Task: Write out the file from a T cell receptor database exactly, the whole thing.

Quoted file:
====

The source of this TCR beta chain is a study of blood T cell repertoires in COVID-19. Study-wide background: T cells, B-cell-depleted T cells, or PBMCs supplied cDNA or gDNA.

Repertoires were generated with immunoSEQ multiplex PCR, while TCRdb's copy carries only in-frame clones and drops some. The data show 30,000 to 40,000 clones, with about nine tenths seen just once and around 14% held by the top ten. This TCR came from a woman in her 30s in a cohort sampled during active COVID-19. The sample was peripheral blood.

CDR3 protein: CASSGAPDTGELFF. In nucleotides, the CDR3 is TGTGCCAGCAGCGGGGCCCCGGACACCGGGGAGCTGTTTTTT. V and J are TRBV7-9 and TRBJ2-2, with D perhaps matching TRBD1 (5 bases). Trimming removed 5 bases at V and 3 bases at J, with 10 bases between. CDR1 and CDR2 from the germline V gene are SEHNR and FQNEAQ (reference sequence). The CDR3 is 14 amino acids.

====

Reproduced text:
The source of this TCR beta chain is a study of blood T cell repertoires in COVID-19. Study-wide background: T cells, B-cell-depleted T cells, or PBMCs supplied cDNA or gDNA.

Repertoires were generated with immunoSEQ multiplex PCR, while TCRdb's copy carries only in-frame clones and drops some. The data show 30,000 to 40,000 clones, with about nine tenths seen just once and around 14% held by the top ten. This TCR came from a woman in her 30s in a cohort sampled during active COVID-19. The sample was peripheral blood.

CDR3 protein: CASSGAPDTGELFF. In nucleotides, the CDR3 is TGTGCCAGCAGCGGGGCCCCGGACACCGGGGAGCTGTTTTTT. V and J are TRBV7-9 and TRBJ2-2, with D perhaps matching TRBD1 (5 bases). Trimming removed 5 bases at V and 3 bases at J, with 10 bases between. CDR1 and CDR2 from the germline V gene are SEHNR and FQNEAQ (reference sequence). The CDR3 is 14 amino acids.